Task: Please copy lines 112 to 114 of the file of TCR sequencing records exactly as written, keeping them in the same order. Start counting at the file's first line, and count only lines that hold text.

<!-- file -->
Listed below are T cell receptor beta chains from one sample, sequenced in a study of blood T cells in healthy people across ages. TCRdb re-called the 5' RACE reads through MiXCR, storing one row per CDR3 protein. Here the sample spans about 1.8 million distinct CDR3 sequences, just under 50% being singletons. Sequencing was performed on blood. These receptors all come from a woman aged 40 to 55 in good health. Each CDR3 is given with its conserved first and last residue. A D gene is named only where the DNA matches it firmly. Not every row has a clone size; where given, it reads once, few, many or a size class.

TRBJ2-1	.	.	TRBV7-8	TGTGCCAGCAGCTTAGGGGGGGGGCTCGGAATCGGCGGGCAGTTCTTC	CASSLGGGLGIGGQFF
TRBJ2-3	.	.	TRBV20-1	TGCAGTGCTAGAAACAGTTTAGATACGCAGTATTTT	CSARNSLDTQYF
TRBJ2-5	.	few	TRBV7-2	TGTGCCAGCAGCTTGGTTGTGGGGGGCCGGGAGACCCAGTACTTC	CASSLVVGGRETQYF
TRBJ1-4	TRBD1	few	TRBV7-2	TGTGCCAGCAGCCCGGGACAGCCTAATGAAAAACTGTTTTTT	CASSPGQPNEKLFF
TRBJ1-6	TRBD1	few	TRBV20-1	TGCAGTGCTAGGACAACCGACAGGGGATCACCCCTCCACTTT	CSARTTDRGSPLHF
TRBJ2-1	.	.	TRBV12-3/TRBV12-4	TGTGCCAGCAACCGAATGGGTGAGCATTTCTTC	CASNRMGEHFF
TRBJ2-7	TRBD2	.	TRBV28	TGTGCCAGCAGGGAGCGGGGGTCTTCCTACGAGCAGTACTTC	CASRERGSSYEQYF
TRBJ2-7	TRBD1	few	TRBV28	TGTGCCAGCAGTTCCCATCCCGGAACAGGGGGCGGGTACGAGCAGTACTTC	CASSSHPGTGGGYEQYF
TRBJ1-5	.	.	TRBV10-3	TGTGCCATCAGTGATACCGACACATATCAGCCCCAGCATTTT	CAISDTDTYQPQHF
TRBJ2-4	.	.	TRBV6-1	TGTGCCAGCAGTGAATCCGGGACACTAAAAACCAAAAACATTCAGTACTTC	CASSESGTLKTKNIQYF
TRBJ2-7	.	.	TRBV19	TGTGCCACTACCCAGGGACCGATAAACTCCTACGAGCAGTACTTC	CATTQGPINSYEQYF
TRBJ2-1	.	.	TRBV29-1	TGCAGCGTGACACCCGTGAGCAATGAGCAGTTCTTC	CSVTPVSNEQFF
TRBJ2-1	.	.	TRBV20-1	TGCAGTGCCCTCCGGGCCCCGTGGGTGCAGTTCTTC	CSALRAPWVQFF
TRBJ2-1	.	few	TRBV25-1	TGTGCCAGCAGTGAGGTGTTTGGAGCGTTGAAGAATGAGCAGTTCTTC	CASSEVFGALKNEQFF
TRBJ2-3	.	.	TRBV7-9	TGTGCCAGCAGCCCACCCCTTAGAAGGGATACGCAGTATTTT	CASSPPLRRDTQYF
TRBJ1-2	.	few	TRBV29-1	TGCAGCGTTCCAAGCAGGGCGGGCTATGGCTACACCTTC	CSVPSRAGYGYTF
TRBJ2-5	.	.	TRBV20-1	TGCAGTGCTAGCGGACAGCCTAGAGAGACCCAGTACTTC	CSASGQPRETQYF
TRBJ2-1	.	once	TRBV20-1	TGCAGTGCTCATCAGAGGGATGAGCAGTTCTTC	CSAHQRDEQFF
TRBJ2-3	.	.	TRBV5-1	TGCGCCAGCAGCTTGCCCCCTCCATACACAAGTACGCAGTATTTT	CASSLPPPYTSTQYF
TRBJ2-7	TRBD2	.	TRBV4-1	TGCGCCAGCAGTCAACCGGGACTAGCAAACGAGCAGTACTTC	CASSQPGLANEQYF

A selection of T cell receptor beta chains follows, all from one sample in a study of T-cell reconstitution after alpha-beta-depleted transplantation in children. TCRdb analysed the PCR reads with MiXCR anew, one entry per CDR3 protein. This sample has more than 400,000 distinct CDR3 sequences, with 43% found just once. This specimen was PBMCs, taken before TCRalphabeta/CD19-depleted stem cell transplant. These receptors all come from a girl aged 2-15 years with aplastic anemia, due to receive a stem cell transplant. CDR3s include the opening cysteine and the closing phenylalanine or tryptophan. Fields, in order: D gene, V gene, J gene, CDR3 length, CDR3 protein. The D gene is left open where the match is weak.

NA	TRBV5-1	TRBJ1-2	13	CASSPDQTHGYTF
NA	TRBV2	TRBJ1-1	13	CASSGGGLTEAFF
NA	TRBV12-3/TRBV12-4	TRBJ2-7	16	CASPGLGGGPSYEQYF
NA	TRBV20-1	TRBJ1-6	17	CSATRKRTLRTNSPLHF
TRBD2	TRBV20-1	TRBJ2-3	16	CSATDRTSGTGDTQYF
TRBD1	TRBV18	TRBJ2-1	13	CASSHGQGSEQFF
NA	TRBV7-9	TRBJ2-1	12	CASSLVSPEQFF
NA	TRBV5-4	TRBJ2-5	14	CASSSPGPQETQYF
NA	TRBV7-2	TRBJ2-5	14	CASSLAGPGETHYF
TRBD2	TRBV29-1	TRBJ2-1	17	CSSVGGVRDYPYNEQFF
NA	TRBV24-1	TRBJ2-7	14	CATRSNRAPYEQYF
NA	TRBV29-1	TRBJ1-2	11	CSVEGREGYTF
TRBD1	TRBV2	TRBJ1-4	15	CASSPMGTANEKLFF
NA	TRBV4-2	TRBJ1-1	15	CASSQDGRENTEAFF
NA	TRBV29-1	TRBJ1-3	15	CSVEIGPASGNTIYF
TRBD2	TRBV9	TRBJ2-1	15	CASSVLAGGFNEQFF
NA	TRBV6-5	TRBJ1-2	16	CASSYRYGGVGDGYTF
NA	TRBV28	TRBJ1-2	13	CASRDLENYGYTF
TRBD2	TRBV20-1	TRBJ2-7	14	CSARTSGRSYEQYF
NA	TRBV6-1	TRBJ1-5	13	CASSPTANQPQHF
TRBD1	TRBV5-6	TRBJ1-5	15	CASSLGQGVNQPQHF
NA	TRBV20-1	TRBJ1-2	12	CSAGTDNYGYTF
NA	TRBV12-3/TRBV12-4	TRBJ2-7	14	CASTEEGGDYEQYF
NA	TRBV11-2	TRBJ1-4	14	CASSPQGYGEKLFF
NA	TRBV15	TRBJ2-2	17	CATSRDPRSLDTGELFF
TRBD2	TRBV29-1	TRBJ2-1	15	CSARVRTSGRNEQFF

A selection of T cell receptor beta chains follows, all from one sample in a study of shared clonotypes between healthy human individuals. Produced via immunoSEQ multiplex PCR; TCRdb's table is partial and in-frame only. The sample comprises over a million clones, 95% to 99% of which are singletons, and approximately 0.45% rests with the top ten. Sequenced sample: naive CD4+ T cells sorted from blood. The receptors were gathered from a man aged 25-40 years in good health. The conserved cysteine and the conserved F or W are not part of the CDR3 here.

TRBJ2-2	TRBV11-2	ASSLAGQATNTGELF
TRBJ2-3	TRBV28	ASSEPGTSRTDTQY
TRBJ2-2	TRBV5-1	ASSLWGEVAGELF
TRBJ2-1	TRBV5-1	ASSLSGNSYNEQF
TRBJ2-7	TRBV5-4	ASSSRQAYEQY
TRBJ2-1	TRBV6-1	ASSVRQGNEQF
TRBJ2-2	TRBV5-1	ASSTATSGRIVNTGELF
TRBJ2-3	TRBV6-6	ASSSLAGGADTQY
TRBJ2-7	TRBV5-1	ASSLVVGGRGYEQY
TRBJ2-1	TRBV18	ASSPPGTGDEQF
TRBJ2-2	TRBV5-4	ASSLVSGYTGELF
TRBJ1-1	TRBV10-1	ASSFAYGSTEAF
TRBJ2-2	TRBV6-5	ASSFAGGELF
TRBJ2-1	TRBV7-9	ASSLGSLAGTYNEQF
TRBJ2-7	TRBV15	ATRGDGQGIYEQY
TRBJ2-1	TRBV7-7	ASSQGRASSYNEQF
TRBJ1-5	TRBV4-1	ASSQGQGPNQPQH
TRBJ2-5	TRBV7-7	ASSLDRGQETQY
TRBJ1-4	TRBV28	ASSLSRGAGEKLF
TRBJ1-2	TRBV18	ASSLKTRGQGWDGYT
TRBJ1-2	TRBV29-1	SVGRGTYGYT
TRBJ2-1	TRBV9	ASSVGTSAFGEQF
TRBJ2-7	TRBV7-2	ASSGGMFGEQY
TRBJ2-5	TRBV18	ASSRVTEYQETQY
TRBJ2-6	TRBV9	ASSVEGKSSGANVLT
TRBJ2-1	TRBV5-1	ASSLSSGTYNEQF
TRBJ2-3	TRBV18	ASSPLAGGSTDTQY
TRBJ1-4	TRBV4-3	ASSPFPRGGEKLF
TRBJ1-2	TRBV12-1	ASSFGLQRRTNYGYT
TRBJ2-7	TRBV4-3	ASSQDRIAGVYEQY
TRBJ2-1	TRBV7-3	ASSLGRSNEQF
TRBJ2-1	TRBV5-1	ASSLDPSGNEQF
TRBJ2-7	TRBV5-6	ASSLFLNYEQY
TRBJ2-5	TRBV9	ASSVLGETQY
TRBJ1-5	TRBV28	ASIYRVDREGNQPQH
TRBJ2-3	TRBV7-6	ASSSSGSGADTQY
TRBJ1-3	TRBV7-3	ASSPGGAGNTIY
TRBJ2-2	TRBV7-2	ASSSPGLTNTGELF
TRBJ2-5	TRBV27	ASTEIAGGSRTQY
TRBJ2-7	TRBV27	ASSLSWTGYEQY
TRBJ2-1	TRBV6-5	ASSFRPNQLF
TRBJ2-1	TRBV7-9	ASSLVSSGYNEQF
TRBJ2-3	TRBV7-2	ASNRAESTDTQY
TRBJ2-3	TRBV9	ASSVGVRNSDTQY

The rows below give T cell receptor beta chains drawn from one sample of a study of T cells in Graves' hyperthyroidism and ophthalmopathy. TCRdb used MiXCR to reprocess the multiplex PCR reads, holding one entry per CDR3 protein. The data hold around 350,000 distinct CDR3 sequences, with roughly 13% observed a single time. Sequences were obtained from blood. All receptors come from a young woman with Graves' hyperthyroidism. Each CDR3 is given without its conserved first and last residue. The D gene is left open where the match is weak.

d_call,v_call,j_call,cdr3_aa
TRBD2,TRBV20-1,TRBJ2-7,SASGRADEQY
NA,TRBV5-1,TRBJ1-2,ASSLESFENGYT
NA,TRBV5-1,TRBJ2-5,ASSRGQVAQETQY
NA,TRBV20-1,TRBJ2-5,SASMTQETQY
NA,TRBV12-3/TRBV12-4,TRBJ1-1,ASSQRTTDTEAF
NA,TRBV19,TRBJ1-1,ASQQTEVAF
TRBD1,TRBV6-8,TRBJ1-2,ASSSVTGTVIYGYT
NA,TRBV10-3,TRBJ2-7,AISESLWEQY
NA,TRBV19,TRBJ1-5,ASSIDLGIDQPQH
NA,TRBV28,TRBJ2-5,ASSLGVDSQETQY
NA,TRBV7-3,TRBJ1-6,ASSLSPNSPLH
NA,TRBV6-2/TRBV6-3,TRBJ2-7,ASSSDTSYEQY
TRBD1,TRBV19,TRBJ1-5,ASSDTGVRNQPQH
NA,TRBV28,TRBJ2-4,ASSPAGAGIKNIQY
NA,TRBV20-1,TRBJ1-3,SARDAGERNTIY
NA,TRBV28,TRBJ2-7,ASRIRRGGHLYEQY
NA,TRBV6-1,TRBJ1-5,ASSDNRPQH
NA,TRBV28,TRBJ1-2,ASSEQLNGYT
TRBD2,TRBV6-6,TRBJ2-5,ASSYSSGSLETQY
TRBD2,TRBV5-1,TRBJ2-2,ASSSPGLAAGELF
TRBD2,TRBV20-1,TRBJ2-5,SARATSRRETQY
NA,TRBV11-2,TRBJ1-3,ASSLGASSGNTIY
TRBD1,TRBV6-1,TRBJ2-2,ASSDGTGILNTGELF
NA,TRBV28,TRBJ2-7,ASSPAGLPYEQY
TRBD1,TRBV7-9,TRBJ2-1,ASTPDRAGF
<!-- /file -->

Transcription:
NA,TRBV6-1,TRBJ1-5,ASSDNRPQH
NA,TRBV28,TRBJ1-2,ASSEQLNGYT
TRBD2,TRBV6-6,TRBJ2-5,ASSYSSGSLETQY